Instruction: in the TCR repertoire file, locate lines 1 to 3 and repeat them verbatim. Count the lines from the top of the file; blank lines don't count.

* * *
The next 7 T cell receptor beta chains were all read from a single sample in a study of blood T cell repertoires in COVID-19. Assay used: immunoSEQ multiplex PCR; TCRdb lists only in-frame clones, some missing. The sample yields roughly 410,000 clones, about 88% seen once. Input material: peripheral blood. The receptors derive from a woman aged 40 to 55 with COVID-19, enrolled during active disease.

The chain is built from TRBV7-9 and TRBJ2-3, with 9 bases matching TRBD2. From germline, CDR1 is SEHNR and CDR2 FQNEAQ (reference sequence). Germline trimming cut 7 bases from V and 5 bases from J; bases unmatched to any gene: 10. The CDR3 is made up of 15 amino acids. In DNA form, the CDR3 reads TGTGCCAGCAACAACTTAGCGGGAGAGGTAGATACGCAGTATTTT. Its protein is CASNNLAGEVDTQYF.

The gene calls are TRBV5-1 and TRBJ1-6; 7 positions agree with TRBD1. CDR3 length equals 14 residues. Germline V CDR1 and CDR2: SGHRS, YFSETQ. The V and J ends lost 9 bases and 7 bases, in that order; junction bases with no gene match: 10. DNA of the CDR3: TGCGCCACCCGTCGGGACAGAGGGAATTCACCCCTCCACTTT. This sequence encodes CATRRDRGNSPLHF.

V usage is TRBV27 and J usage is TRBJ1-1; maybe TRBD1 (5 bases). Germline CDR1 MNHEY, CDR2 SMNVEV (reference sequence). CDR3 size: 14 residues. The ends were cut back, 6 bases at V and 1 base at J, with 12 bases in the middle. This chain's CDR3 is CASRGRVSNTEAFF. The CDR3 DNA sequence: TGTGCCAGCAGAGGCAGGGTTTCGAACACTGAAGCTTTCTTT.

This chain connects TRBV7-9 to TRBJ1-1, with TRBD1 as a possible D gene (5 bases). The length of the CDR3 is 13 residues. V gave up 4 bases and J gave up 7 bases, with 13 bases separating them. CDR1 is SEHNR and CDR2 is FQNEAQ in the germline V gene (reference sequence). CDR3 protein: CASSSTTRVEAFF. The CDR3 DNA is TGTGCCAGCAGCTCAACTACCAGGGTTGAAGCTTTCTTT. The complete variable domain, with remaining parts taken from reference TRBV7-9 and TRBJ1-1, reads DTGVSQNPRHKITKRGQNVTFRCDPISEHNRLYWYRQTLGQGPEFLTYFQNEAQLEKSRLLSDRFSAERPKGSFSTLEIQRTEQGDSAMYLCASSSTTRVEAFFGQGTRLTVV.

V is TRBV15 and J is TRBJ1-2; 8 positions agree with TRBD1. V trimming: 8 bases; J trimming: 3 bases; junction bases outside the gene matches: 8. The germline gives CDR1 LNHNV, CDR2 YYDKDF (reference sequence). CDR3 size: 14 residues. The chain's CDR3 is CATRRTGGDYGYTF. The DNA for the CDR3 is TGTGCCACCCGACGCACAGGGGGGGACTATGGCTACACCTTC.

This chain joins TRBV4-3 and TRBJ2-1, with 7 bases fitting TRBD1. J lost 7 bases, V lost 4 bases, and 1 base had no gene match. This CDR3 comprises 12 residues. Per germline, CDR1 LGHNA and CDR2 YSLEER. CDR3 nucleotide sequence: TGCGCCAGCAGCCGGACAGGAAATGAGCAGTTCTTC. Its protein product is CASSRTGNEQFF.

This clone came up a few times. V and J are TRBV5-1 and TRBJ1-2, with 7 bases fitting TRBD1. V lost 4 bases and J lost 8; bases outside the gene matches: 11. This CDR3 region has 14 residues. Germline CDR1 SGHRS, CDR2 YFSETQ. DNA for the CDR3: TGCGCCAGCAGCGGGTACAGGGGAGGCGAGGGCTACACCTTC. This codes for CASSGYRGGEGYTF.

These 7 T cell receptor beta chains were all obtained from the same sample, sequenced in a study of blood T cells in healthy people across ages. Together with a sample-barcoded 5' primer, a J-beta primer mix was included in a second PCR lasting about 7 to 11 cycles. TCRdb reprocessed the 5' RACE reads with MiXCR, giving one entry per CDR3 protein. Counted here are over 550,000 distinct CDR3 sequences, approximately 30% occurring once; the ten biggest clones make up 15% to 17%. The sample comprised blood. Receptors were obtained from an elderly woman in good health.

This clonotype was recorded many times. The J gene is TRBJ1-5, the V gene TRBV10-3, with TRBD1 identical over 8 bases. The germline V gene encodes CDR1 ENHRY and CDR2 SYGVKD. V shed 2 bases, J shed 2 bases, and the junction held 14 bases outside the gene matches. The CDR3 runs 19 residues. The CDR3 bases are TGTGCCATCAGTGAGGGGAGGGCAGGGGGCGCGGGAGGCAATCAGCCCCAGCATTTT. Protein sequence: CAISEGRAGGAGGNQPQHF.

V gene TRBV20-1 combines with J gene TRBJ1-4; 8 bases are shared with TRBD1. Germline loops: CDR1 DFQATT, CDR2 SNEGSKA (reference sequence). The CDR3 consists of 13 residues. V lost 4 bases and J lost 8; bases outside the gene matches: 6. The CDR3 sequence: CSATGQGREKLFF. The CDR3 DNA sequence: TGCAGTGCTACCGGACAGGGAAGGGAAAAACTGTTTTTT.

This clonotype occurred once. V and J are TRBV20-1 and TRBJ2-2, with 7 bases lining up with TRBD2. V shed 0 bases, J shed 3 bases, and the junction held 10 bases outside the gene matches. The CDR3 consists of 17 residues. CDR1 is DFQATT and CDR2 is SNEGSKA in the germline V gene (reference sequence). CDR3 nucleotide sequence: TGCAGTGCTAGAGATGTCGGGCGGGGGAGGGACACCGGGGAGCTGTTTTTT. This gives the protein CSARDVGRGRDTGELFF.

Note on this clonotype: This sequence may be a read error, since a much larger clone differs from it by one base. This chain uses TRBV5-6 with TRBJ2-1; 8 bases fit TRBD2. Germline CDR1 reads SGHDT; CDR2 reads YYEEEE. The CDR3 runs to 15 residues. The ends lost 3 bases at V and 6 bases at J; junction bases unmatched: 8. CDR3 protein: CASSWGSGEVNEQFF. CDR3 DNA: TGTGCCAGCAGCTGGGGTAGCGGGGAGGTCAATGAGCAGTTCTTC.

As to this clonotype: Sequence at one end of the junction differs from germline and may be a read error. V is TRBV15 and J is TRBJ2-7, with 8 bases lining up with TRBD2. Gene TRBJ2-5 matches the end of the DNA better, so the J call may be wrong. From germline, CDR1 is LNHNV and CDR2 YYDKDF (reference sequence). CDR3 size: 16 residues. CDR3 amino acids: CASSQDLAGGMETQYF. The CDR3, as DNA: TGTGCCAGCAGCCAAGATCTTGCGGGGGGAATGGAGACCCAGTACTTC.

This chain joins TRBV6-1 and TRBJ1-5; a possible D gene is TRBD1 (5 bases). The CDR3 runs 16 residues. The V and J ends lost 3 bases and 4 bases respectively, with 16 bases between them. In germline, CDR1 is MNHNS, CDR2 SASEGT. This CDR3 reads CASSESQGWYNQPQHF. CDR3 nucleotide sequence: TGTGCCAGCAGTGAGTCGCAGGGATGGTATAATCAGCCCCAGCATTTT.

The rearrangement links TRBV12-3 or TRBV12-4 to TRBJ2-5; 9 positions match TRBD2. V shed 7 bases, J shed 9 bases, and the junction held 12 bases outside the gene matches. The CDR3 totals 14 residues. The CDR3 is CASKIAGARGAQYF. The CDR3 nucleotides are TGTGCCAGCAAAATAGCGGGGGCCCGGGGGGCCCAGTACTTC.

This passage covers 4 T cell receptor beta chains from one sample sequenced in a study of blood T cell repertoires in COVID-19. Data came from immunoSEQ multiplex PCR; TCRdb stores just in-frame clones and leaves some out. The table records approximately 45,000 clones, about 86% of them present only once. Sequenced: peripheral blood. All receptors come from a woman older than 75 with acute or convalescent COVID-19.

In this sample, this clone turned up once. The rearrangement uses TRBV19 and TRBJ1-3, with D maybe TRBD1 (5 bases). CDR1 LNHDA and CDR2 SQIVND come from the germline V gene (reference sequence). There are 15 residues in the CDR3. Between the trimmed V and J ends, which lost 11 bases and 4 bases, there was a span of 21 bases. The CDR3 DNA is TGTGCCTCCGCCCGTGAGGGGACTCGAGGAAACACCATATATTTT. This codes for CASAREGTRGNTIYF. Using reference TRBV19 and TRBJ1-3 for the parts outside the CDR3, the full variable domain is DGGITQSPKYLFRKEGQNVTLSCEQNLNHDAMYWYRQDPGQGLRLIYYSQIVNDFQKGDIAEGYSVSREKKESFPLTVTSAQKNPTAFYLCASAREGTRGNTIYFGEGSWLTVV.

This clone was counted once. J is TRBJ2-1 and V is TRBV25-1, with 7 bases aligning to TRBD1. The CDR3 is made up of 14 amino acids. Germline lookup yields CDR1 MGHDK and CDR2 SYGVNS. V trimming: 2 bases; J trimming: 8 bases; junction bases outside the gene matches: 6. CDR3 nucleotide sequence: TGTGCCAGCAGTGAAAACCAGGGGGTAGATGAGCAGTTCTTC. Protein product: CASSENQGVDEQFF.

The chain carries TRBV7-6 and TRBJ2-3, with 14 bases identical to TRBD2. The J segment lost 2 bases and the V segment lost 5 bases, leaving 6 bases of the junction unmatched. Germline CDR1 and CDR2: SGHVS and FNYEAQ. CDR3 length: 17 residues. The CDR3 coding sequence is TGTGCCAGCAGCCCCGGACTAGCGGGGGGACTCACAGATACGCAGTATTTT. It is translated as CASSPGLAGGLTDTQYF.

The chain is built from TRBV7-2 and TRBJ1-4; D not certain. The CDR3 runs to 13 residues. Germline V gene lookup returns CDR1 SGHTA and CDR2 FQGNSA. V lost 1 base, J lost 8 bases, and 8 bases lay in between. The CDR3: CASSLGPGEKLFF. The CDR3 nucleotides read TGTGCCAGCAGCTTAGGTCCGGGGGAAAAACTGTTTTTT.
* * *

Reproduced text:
The next 7 T cell receptor beta chains were all read from a single sample in a study of blood T cell repertoires in COVID-19. Assay used: immunoSEQ multiplex PCR; TCRdb lists only in-frame clones, some missing. The sample yields roughly 410,000 clones, about 88% seen once. Input material: peripheral blood. The receptors derive from a woman aged 40 to 55 with COVID-19, enrolled during active disease.

The chain is built from TRBV7-9 and TRBJ2-3, with 9 bases matching TRBD2. From germline, CDR1 is SEHNR and CDR2 FQNEAQ (reference sequence). Germline trimming cut 7 bases from V and 5 bases from J; bases unmatched to any gene: 10. The CDR3 is made up of 15 amino acids. In DNA form, the CDR3 reads TGTGCCAGCAACAACTTAGCGGGAGAGGTAGATACGCAGTATTTT. Its protein is CASNNLAGEVDTQYF.

The gene calls are TRBV5-1 and TRBJ1-6; 7 positions agree with TRBD1. CDR3 length equals 14 residues. Germline V CDR1 and CDR2: SGHRS, YFSETQ. The V and J ends lost 9 bases and 7 bases, in that order; junction bases with no gene match: 10. DNA of the CDR3: TGCGCCACCCGTCGGGACAGAGGGAATTCACCCCTCCACTTT. This sequence encodes CATRRDRGNSPLHF.